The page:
Wyo. Ex-Priest's Case Uncovers Lurid Tales

By Ann Depperschmidt
Denver Post
April 18, 2004

A former Wyoming priest has been sentenced to prison for molesting a teenage boy, a crime that has caught many in a small southeastern Wyoming town by surprise and has led to even more bizarre tales.

Anthony Jablonowski, 69, was sentenced Thursday to between 15 months and seven years in jail for molesting a 17-year-old about 20 years ago.

The former priest pleaded no contest in order to avoid prosecution after authorities say he led ritual beatings and torture sessions during that same time in the basement of St. Anthony Catholic Church. St. Anthony is the only Catholic church in Guernsey, a town of about 1,200 on the wind-swept plains 90 miles north of Cheyenne.

'I didn't even realize there was a basement there until one day somebody said there was one,' said Suzy Briggs, one of the owners of Bunkhouse Motel, across the street from St. Anthony.

There had been some unusual activity around the church in recent days, with people locking and unlocking the doors, Briggs said.

'It was a weird case,' said Platte County prosecutor Eric Alden.

During the investigation, authorities learned of Jablonowski's involvement in sacred rituals and penance prayers. Alden said Jablonowski would take men to the basement of the church and ask them to strip naked, gag and blindfold each other before beginning the ritual.

The men said they would be hung 'upside down from the ceiling, have their genitals manipulated to induce extreme pain - all while praying,' Alden said.

'It was bizarre,' he said.

Jablonowski's attorney, Dallas Laird, said the priest did not admit to the rituals. He can't talk about what goes on in prayer and confession because he took an oath of confidentiality, Laird said Saturday.

'Rather than breach these oaths that he has made to God and the church, he'd rather accept the plea bargain,' Laird said.

The practice is absolutely not condoned by the Catholic Church, said the Rev. Michael Carr, vicar general of the Diocese of Cheyenne.

Jablonowski served as a pastor in Wyoming for about 10 years, Carr said.

He left Wyoming in 1991 because he wanted to start a new order, Carr said, which was something the Diocese of Cheyenne was not interested in. He became a priest of the Diocese of Steubenville, Ohio, and started his new order of men called the Carmelite Missionaries of Mary Immaculate, Carr said.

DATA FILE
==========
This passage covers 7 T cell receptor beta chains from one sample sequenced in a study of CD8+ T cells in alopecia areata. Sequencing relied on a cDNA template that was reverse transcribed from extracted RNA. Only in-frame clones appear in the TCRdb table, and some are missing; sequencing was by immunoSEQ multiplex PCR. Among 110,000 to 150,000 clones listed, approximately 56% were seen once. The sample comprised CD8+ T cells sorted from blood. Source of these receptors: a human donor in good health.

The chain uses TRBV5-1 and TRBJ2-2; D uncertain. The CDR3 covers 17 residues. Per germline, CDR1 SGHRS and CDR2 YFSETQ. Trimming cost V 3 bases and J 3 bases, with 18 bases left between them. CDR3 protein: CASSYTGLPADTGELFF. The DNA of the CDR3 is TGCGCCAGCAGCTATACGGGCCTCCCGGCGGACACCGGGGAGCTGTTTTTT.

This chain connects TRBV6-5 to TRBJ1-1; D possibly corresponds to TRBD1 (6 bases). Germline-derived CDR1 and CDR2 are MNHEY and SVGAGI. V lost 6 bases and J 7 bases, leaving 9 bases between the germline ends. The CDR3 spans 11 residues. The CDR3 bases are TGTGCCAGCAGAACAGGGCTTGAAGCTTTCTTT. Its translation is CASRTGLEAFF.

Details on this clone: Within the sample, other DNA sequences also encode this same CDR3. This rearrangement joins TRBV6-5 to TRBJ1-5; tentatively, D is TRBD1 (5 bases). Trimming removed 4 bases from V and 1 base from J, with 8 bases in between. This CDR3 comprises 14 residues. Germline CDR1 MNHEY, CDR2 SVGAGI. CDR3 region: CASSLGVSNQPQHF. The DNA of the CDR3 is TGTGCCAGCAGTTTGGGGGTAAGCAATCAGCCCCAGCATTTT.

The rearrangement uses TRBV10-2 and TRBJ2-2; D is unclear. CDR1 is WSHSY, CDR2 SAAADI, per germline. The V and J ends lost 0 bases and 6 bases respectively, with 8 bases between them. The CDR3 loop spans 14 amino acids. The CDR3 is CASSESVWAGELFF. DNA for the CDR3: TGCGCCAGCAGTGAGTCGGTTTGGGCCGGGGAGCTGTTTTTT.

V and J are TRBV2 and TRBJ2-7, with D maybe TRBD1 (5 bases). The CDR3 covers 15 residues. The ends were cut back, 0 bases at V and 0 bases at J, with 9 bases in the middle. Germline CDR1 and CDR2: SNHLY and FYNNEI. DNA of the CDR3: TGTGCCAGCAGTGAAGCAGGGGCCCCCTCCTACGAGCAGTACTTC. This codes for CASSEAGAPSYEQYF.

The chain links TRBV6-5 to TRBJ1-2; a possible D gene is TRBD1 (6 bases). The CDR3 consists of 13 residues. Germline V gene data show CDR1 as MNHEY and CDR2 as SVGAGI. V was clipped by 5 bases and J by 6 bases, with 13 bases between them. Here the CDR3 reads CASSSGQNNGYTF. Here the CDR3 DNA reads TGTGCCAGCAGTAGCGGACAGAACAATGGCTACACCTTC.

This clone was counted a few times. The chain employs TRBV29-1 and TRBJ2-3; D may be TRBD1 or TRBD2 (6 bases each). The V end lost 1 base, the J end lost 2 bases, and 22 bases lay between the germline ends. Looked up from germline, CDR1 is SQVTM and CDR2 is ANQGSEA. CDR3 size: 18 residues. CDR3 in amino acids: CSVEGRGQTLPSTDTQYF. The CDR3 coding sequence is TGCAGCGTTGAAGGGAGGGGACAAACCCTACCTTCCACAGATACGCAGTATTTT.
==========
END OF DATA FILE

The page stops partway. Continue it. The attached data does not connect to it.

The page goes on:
Carr said the recent national publicity that has surrounded the Catholic Church regarding molestation charges may have encouraged those who did come forward to do so.

Last year, about a half-dozen people told the church what happened in the basement. The church put out a notice in its register, urging people to come forward if the priest had harmed anyone.

That was when a concerned mother told her son about the notice. Years before, her son told her about a sexual encounter with Jablonowski, Alden said.

The now 37-year-old man, who has since moved away, told church officials he was molested by Jablonowski.

The problem with trying to prosecute the rituals is that all people involved in the sessions were consenting male adults at the time, Alden said. They believed they were participating in legitimate, sacred rituals, he said, noting that he thought the men were all heterosexuals.

In order for Jablonowski to be charged for that, the prosecution would have to prove he tricked them into a sexual act, Alden said.

The defense said the activities were not sexual and were tied to a legitimate practice, Laird said.

'Two words the priest used to describe it was penitential prayer and redemptive suffering,' Alden said.

Carr remembered Jablonowski as being well-respected and charismatic. And not everyone who participated in the rituals thought they were wrong, Alden said. Some people told the prosecutor that Jablonowski was a good man.

Jablonowski's priestly faculties were revoked after the Wyoming allegations surfaced.


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